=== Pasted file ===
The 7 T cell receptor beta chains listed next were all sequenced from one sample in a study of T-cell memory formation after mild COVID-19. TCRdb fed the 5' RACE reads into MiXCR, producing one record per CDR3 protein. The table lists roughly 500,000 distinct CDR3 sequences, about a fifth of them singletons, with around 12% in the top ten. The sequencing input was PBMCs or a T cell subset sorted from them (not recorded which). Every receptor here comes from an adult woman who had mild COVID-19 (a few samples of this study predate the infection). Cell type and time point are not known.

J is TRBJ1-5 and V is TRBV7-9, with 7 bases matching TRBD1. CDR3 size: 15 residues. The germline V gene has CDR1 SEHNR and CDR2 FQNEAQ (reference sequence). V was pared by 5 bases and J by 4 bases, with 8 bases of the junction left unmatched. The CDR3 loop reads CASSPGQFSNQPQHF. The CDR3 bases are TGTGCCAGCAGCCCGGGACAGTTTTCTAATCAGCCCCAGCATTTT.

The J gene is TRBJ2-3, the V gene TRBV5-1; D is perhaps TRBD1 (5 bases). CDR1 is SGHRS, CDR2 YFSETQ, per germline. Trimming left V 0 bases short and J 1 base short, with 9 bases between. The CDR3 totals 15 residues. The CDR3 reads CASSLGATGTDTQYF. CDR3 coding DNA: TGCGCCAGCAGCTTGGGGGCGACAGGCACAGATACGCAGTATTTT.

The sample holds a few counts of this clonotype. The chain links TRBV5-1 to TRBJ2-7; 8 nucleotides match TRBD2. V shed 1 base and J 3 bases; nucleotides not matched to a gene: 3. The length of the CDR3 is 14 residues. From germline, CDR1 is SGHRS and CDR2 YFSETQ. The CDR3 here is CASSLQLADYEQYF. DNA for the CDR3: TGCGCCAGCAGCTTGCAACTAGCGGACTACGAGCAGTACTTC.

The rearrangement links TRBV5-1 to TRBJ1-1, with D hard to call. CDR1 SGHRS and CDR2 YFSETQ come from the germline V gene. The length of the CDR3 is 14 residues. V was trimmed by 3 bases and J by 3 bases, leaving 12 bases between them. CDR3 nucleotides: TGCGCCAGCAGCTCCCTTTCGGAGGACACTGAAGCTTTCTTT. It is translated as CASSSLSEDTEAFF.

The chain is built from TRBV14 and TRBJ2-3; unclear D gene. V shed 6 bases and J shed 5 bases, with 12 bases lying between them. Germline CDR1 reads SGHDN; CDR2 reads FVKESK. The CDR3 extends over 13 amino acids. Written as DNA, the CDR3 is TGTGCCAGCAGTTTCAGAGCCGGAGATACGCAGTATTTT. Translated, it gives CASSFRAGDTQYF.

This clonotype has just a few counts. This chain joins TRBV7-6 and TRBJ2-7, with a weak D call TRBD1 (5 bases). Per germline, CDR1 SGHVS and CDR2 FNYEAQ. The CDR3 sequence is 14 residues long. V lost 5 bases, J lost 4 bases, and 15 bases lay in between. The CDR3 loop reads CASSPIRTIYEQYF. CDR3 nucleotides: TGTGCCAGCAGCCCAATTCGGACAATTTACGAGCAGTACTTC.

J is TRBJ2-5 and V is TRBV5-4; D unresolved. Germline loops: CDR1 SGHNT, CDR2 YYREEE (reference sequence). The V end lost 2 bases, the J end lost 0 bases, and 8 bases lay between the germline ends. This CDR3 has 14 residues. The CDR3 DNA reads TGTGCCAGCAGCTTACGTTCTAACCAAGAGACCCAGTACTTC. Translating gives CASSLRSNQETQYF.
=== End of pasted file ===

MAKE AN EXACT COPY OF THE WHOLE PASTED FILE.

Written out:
The 7 T cell receptor beta chains listed next were all sequenced from one sample in a study of T-cell memory formation after mild COVID-19. TCRdb fed the 5' RACE reads into MiXCR, producing one record per CDR3 protein. The table lists roughly 500,000 distinct CDR3 sequences, about a fifth of them singletons, with around 12% in the top ten. The sequencing input was PBMCs or a T cell subset sorted from them (not recorded which). Every receptor here comes from an adult woman who had mild COVID-19 (a few samples of this study predate the infection). Cell type and time point are not known.

J is TRBJ1-5 and V is TRBV7-9, with 7 bases matching TRBD1. CDR3 size: 15 residues. The germline V gene has CDR1 SEHNR and CDR2 FQNEAQ (reference sequence). V was pared by 5 bases and J by 4 bases, with 8 bases of the junction left unmatched. The CDR3 loop reads CASSPGQFSNQPQHF. The CDR3 bases are TGTGCCAGCAGCCCGGGACAGTTTTCTAATCAGCCCCAGCATTTT.

The J gene is TRBJ2-3, the V gene TRBV5-1; D is perhaps TRBD1 (5 bases). CDR1 is SGHRS, CDR2 YFSETQ, per germline. Trimming left V 0 bases short and J 1 base short, with 9 bases between. The CDR3 totals 15 residues. The CDR3 reads CASSLGATGTDTQYF. CDR3 coding DNA: TGCGCCAGCAGCTTGGGGGCGACAGGCACAGATACGCAGTATTTT.

The sample holds a few counts of this clonotype. The chain links TRBV5-1 to TRBJ2-7; 8 nucleotides match TRBD2. V shed 1 base and J 3 bases; nucleotides not matched to a gene: 3. The length of the CDR3 is 14 residues. From germline, CDR1 is SGHRS and CDR2 YFSETQ. The CDR3 here is CASSLQLADYEQYF. DNA for the CDR3: TGCGCCAGCAGCTTGCAACTAGCGGACTACGAGCAGTACTTC.

The rearrangement links TRBV5-1 to TRBJ1-1, with D hard to call. CDR1 SGHRS and CDR2 YFSETQ come from the germline V gene. The length of the CDR3 is 14 residues. V was trimmed by 3 bases and J by 3 bases, leaving 12 bases between them. CDR3 nucleotides: TGCGCCAGCAGCTCCCTTTCGGAGGACACTGAAGCTTTCTTT. It is translated as CASSSLSEDTEAFF.

The chain is built from TRBV14 and TRBJ2-3; unclear D gene. V shed 6 bases and J shed 5 bases, with 12 bases lying between them. Germline CDR1 reads SGHDN; CDR2 reads FVKESK. The CDR3 extends over 13 amino acids. Written as DNA, the CDR3 is TGTGCCAGCAGTTTCAGAGCCGGAGATACGCAGTATTTT. Translated, it gives CASSFRAGDTQYF.

This clonotype has just a few counts. This chain joins TRBV7-6 and TRBJ2-7, with a weak D call TRBD1 (5 bases). Per germline, CDR1 SGHVS and CDR2 FNYEAQ. The CDR3 sequence is 14 residues long. V lost 5 bases, J lost 4 bases, and 15 bases lay in between. The CDR3 loop reads CASSPIRTIYEQYF. CDR3 nucleotides: TGTGCCAGCAGCCCAATTCGGACAATTTACGAGCAGTACTTC.

J is TRBJ2-5 and V is TRBV5-4; D unresolved. Germline loops: CDR1 SGHNT, CDR2 YYREEE (reference sequence). The V end lost 2 bases, the J end lost 0 bases, and 8 bases lay between the germline ends. This CDR3 has 14 residues. The CDR3 DNA reads TGTGCCAGCAGCTTACGTTCTAACCAAGAGACCCAGTACTTC. Translating gives CASSLRSNQETQYF.